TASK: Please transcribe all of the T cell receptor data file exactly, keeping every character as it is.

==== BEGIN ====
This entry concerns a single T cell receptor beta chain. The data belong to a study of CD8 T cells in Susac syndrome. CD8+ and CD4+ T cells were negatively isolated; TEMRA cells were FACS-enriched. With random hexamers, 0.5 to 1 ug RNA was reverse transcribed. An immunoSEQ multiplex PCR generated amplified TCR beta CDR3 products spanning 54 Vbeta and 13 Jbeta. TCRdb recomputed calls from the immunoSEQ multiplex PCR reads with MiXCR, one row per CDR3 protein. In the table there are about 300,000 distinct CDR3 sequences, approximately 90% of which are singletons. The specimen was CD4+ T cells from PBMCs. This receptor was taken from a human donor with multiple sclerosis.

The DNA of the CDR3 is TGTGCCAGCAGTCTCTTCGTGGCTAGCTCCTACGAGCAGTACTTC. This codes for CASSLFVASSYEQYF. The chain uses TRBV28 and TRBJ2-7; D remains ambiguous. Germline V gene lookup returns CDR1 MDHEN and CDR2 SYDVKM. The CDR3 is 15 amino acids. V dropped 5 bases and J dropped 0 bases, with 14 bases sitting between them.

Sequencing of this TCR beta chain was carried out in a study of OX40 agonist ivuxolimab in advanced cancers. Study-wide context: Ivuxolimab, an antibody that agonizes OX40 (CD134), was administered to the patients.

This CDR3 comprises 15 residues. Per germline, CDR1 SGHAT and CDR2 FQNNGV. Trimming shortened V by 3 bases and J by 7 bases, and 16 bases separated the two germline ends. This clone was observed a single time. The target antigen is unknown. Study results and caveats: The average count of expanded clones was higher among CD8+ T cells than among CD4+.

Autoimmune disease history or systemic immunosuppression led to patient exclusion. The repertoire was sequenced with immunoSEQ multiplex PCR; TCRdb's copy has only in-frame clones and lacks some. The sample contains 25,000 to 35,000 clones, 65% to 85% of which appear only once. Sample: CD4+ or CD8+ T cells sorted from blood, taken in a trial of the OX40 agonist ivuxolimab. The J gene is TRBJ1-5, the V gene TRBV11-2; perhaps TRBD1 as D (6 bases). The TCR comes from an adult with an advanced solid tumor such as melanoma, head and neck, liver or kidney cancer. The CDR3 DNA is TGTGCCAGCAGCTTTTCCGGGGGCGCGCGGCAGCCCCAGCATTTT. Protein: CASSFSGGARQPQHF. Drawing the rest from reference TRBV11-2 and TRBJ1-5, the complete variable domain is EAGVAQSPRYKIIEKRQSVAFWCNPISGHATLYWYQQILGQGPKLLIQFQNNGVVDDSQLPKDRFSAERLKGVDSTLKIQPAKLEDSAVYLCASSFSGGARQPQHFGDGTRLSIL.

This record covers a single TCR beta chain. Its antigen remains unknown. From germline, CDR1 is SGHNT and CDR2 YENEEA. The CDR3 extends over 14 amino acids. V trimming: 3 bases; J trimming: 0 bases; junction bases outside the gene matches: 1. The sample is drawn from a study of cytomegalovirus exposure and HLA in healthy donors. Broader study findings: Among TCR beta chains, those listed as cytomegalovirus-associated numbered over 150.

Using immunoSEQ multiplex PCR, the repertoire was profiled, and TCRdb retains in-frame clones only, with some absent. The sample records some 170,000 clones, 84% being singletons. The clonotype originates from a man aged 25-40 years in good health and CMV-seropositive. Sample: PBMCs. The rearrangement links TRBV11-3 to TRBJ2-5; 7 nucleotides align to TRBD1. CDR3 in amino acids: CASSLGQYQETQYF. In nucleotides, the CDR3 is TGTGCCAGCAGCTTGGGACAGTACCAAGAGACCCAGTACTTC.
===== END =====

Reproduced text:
This entry concerns a single T cell receptor beta chain. The data belong to a study of CD8 T cells in Susac syndrome. CD8+ and CD4+ T cells were negatively isolated; TEMRA cells were FACS-enriched. With random hexamers, 0.5 to 1 ug RNA was reverse transcribed. An immunoSEQ multiplex PCR generated amplified TCR beta CDR3 products spanning 54 Vbeta and 13 Jbeta. TCRdb recomputed calls from the immunoSEQ multiplex PCR reads with MiXCR, one row per CDR3 protein. In the table there are about 300,000 distinct CDR3 sequences, approximately 90% of which are singletons. The specimen was CD4+ T cells from PBMCs. This receptor was taken from a human donor with multiple sclerosis.

The DNA of the CDR3 is TGTGCCAGCAGTCTCTTCGTGGCTAGCTCCTACGAGCAGTACTTC. This codes for CASSLFVASSYEQYF. The chain uses TRBV28 and TRBJ2-7; D remains ambiguous. Germline V gene lookup returns CDR1 MDHEN and CDR2 SYDVKM. The CDR3 is 15 amino acids. V dropped 5 bases and J dropped 0 bases, with 14 bases sitting between them.

Sequencing of this TCR beta chain was carried out in a study of OX40 agonist ivuxolimab in advanced cancers. Study-wide context: Ivuxolimab, an antibody that agonizes OX40 (CD134), was administered to the patients.

This CDR3 comprises 15 residues. Per germline, CDR1 SGHAT and CDR2 FQNNGV. Trimming shortened V by 3 bases and J by 7 bases, and 16 bases separated the two germline ends. This clone was observed a single time. The target antigen is unknown. Study results and caveats: The average count of expanded clones was higher among CD8+ T cells than among CD4+.

Autoimmune disease history or systemic immunosuppression led to patient exclusion. The repertoire was sequenced with immunoSEQ multiplex PCR; TCRdb's copy has only in-frame clones and lacks some. The sample contains 25,000 to 35,000 clones, 65% to 85% of which appear only once. Sample: CD4+ or CD8+ T cells sorted from blood, taken in a trial of the OX40 agonist ivuxolimab. The J gene is TRBJ1-5, the V gene TRBV11-2; perhaps TRBD1 as D (6 bases). The TCR comes from an adult with an advanced solid tumor such as melanoma, head and neck, liver or kidney cancer. The CDR3 DNA is TGTGCCAGCAGCTTTTCCGGGGGCGCGCGGCAGCCCCAGCATTTT. Protein: CASSFSGGARQPQHF. Drawing the rest from reference TRBV11-2 and TRBJ1-5, the complete variable domain is EAGVAQSPRYKIIEKRQSVAFWCNPISGHATLYWYQQILGQGPKLLIQFQNNGVVDDSQLPKDRFSAERLKGVDSTLKIQPAKLEDSAVYLCASSFSGGARQPQHFGDGTRLSIL.

This record covers a single TCR beta chain. Its antigen remains unknown. From germline, CDR1 is SGHNT and CDR2 YENEEA. The CDR3 extends over 14 amino acids. V trimming: 3 bases; J trimming: 0 bases; junction bases outside the gene matches: 1. The sample is drawn from a study of cytomegalovirus exposure and HLA in healthy donors. Broader study findings: Among TCR beta chains, those listed as cytomegalovirus-associated numbered over 150.

Using immunoSEQ multiplex PCR, the repertoire was profiled, and TCRdb retains in-frame clones only, with some absent. The sample records some 170,000 clones, 84% being singletons. The clonotype originates from a man aged 25-40 years in good health and CMV-seropositive. Sample: PBMCs. The rearrangement links TRBV11-3 to TRBJ2-5; 7 nucleotides align to TRBD1. CDR3 in amino acids: CASSLGQYQETQYF. In nucleotides, the CDR3 is TGTGCCAGCAGCTTGGGACAGTACCAAGAGACCCAGTACTTC.